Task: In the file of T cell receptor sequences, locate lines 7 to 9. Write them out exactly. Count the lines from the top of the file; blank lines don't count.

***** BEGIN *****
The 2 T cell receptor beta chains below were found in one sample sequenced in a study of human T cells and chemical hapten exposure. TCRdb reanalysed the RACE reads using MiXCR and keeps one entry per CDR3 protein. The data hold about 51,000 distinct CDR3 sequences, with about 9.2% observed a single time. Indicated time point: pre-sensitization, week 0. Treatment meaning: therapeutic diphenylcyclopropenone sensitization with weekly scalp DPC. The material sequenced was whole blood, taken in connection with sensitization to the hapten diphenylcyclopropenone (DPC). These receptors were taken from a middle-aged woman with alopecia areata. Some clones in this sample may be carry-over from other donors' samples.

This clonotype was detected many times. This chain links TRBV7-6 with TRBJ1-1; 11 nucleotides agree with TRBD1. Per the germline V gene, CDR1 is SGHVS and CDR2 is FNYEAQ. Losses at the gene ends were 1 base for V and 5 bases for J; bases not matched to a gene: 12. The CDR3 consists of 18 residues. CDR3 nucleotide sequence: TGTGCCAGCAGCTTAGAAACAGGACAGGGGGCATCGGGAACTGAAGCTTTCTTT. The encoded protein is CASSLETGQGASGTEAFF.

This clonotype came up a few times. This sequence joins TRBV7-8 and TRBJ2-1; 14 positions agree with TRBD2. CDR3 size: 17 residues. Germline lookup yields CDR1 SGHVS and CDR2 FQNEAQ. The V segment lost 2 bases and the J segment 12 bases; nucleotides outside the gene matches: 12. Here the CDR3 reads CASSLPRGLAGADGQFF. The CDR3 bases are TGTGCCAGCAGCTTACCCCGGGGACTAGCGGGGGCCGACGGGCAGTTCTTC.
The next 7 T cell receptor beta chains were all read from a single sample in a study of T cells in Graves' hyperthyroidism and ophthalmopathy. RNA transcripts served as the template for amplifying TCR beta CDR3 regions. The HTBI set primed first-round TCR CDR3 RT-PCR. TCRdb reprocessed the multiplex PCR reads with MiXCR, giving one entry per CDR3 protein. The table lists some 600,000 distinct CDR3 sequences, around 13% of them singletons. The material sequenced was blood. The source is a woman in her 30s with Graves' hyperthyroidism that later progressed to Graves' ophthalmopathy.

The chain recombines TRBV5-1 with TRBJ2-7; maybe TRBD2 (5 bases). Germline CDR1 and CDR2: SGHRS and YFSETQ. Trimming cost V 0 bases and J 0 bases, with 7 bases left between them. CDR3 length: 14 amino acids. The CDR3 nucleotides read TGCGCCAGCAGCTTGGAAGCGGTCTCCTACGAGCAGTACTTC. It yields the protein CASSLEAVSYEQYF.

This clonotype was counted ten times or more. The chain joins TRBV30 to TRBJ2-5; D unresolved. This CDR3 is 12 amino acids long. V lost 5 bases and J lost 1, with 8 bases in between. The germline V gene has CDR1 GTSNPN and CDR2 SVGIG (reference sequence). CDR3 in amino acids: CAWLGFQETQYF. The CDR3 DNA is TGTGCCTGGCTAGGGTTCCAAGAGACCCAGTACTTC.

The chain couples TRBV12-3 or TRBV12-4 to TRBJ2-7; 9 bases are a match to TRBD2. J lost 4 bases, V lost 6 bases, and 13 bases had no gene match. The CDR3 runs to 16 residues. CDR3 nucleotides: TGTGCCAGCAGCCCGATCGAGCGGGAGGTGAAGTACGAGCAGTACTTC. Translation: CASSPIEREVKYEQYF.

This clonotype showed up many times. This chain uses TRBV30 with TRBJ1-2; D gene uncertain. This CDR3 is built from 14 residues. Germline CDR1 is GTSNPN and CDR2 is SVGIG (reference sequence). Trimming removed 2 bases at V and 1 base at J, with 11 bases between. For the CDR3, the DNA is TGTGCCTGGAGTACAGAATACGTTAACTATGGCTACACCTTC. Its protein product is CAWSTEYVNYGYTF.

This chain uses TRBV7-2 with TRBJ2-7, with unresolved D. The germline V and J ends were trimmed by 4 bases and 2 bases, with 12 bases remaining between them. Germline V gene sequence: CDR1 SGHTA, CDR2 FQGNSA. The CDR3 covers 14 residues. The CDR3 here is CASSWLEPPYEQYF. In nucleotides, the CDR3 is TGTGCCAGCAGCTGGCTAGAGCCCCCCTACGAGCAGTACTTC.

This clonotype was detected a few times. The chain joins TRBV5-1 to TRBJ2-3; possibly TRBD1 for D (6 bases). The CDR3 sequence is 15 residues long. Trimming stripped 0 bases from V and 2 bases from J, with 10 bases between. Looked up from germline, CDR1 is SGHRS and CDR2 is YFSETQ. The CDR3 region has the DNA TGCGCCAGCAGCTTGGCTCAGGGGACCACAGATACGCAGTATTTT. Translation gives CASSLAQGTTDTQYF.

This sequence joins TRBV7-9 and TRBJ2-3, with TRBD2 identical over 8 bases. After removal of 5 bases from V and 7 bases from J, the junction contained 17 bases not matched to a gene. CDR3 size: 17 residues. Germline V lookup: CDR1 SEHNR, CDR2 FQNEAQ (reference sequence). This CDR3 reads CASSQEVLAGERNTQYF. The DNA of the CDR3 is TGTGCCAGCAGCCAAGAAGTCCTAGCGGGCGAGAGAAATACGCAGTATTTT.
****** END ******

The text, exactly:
The chain couples TRBV12-3 or TRBV12-4 to TRBJ2-7; 9 bases are a match to TRBD2. J lost 4 bases, V lost 6 bases, and 13 bases had no gene match. The CDR3 runs to 16 residues. CDR3 nucleotides: TGTGCCAGCAGCCCGATCGAGCGGGAGGTGAAGTACGAGCAGTACTTC. Translation: CASSPIEREVKYEQYF.

This clonotype showed up many times. This chain uses TRBV30 with TRBJ1-2; D gene uncertain. This CDR3 is built from 14 residues. Germline CDR1 is GTSNPN and CDR2 is SVGIG (reference sequence). Trimming removed 2 bases at V and 1 base at J, with 11 bases between. For the CDR3, the DNA is TGTGCCTGGAGTACAGAATACGTTAACTATGGCTACACCTTC. Its protein product is CAWSTEYVNYGYTF.

This chain uses TRBV7-2 with TRBJ2-7, with unresolved D. The germline V and J ends were trimmed by 4 bases and 2 bases, with 12 bases remaining between them. Germline V gene sequence: CDR1 SGHTA, CDR2 FQGNSA. The CDR3 covers 14 residues. The CDR3 here is CASSWLEPPYEQYF. In nucleotides, the CDR3 is TGTGCCAGCAGCTGGCTAGAGCCCCCCTACGAGCAGTACTTC.